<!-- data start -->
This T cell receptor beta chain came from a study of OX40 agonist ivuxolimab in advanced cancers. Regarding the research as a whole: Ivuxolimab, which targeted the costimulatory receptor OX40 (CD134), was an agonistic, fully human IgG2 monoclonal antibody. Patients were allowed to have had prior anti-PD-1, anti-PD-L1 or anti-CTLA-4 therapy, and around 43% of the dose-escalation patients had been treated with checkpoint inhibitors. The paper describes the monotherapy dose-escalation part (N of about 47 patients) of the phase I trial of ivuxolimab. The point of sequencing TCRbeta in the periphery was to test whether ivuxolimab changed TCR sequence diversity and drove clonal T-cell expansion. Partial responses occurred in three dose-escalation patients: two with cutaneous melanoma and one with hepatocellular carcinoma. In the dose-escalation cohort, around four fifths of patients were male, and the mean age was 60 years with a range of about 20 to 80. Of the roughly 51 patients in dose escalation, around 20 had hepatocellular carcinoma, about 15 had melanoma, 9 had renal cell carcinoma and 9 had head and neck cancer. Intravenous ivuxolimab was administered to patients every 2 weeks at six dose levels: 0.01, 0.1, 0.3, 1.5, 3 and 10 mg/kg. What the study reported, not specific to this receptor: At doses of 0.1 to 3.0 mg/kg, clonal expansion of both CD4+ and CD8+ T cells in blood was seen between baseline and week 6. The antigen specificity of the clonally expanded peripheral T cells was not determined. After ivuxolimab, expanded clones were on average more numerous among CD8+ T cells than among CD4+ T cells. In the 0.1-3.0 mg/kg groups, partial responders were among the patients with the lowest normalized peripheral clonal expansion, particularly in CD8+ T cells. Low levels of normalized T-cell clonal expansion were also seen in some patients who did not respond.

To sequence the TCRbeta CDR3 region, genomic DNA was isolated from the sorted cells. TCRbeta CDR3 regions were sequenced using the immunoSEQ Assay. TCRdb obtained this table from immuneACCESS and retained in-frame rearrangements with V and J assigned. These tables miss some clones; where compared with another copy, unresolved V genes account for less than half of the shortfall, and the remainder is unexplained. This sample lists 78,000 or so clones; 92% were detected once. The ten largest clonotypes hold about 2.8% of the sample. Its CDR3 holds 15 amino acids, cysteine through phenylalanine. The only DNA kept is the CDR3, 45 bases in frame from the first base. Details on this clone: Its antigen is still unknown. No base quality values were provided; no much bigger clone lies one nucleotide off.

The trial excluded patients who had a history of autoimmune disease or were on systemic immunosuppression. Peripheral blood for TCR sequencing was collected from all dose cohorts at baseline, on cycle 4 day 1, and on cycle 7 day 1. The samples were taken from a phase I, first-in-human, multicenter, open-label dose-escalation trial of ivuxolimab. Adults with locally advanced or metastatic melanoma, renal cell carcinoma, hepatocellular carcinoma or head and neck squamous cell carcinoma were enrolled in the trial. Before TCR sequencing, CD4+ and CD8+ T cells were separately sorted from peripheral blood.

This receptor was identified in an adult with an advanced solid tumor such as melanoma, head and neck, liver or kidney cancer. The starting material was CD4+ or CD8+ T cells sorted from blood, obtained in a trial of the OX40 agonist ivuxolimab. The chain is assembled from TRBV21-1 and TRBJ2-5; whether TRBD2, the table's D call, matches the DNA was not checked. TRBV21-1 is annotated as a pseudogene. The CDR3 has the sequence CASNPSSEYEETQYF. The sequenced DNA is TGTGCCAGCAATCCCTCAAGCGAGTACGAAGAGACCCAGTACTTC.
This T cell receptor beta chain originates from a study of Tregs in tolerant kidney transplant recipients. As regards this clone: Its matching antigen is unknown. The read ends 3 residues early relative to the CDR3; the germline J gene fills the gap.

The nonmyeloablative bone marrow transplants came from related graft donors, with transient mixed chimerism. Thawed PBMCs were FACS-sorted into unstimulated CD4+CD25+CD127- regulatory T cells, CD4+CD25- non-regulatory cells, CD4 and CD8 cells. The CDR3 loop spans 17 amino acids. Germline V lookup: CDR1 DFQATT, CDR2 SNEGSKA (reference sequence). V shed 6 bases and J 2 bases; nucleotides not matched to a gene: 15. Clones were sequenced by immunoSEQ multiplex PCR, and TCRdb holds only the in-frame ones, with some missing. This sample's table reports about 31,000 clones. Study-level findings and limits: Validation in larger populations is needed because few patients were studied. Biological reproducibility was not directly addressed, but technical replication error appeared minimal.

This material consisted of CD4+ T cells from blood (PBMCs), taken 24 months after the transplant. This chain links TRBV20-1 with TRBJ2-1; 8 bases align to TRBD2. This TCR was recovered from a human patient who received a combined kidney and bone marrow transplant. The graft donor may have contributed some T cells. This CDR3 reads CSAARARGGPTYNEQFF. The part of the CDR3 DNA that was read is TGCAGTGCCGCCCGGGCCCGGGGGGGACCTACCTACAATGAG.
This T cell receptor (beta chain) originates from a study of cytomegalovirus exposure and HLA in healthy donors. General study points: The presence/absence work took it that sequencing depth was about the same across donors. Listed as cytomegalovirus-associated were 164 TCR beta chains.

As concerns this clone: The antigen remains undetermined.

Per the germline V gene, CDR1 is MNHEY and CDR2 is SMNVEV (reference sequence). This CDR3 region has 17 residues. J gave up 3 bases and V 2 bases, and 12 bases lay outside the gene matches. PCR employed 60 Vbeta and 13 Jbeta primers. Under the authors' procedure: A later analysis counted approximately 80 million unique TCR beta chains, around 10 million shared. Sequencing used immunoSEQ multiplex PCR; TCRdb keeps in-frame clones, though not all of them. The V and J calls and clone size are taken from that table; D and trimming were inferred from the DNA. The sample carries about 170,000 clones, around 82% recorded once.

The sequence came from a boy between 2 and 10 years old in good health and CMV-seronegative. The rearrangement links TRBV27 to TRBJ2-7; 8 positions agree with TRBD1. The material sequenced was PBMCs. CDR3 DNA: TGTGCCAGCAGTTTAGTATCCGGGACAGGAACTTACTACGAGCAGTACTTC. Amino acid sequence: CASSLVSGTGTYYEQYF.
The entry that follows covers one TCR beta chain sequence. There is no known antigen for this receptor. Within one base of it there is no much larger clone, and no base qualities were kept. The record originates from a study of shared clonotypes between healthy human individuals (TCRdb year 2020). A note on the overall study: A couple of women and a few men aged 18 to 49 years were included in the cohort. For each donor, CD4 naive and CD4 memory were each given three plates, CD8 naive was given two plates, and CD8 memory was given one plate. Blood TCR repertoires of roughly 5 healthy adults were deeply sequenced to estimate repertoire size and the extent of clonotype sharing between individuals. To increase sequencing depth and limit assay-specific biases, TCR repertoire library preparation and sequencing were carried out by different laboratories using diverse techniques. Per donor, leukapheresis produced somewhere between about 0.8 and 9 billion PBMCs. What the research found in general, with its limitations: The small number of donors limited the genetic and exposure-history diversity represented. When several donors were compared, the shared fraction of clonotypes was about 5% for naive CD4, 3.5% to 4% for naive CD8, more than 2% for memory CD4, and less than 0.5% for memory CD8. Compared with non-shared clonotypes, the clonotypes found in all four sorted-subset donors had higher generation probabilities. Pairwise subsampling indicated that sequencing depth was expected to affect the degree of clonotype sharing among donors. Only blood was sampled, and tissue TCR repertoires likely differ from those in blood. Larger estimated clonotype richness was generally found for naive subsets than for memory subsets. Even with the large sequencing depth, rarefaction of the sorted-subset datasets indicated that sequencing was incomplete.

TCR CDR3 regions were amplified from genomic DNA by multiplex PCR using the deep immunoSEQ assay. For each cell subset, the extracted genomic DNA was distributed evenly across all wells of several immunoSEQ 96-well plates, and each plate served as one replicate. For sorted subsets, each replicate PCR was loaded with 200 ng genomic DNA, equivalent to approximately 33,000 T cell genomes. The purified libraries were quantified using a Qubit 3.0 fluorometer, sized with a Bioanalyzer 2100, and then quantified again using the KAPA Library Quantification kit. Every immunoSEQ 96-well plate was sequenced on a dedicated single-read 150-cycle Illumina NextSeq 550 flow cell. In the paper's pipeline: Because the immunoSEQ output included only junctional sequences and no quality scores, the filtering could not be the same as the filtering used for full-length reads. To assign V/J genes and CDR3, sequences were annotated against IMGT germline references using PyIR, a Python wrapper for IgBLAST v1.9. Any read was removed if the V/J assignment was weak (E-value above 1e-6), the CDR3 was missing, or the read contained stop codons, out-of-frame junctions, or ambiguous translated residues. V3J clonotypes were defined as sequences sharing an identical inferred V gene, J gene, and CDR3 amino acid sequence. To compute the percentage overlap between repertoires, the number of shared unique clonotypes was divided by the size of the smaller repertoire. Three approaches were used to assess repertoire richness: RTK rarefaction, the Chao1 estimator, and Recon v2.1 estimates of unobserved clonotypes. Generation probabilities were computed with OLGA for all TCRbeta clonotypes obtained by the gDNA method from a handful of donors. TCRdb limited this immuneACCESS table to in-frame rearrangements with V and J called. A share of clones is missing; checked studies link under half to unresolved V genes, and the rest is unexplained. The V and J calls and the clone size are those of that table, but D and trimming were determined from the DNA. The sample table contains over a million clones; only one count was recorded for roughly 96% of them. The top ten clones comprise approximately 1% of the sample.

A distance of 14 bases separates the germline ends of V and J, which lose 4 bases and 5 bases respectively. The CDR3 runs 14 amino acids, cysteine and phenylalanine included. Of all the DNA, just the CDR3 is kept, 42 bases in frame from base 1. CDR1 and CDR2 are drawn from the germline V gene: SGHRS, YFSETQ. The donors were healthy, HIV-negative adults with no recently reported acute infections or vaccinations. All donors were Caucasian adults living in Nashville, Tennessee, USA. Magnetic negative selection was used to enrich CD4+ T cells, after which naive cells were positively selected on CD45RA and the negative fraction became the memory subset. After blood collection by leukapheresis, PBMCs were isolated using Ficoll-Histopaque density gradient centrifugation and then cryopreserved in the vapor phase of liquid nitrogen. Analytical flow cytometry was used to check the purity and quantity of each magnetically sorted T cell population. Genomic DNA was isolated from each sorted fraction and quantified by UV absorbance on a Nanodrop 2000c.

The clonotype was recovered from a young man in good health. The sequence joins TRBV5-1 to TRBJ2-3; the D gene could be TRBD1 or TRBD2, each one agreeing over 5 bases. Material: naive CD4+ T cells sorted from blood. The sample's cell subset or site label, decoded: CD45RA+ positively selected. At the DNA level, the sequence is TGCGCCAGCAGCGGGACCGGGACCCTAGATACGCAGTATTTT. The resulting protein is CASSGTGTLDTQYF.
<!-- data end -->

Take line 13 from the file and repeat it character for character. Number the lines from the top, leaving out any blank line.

TCR CDR3 regions were amplified from genomic DNA by multiplex PCR using the deep immunoSEQ assay. For each cell subset, the extracted genomic DNA was distributed evenly across all wells of several immunoSEQ 96-well plates, and each plate served as one replicate. For sorted subsets, each replicate PCR was loaded with 200 ng genomic DNA, equivalent to approximately 33,000 T cell genomes. The purified libraries were quantified using a Qubit 3.0 fluorometer, sized with a Bioanalyzer 2100, and then quantified again using the KAPA Library Quantification kit. Every immunoSEQ 96-well plate was sequenced on a dedicated single-read 150-cycle Illumina NextSeq 550 flow cell. In the paper's pipeline: Because the immunoSEQ output included only junctional sequences and no quality scores, the filtering could not be the same as the filtering used for full-length reads. To assign V/J genes and CDR3, sequences were annotated against IMGT germline references using PyIR, a Python wrapper for IgBLAST v1.9. Any read was removed if the V/J assignment was weak (E-value above 1e-6), the CDR3 was missing, or the read contained stop codons, out-of-frame junctions, or ambiguous translated residues. V3J clonotypes were defined as sequences sharing an identical inferred V gene, J gene, and CDR3 amino acid sequence. To compute the percentage overlap between repertoires, the number of shared unique clonotypes was divided by the size of the smaller repertoire. Three approaches were used to assess repertoire richness: RTK rarefaction, the Chao1 estimator, and Recon v2.1 estimates of unobserved clonotypes. Generation probabilities were computed with OLGA for all TCRbeta clonotypes obtained by the gDNA method from a handful of donors. TCRdb limited this immuneACCESS table to in-frame rearrangements with V and J called. A share of clones is missing; checked studies link under half to unresolved V genes, and the rest is unexplained. The V and J calls and the clone size are those of that table, but D and trimming were determined from the DNA. The sample table contains over a million clones; only one count was recorded for roughly 96% of them. The top ten clones comprise approximately 1% of the sample.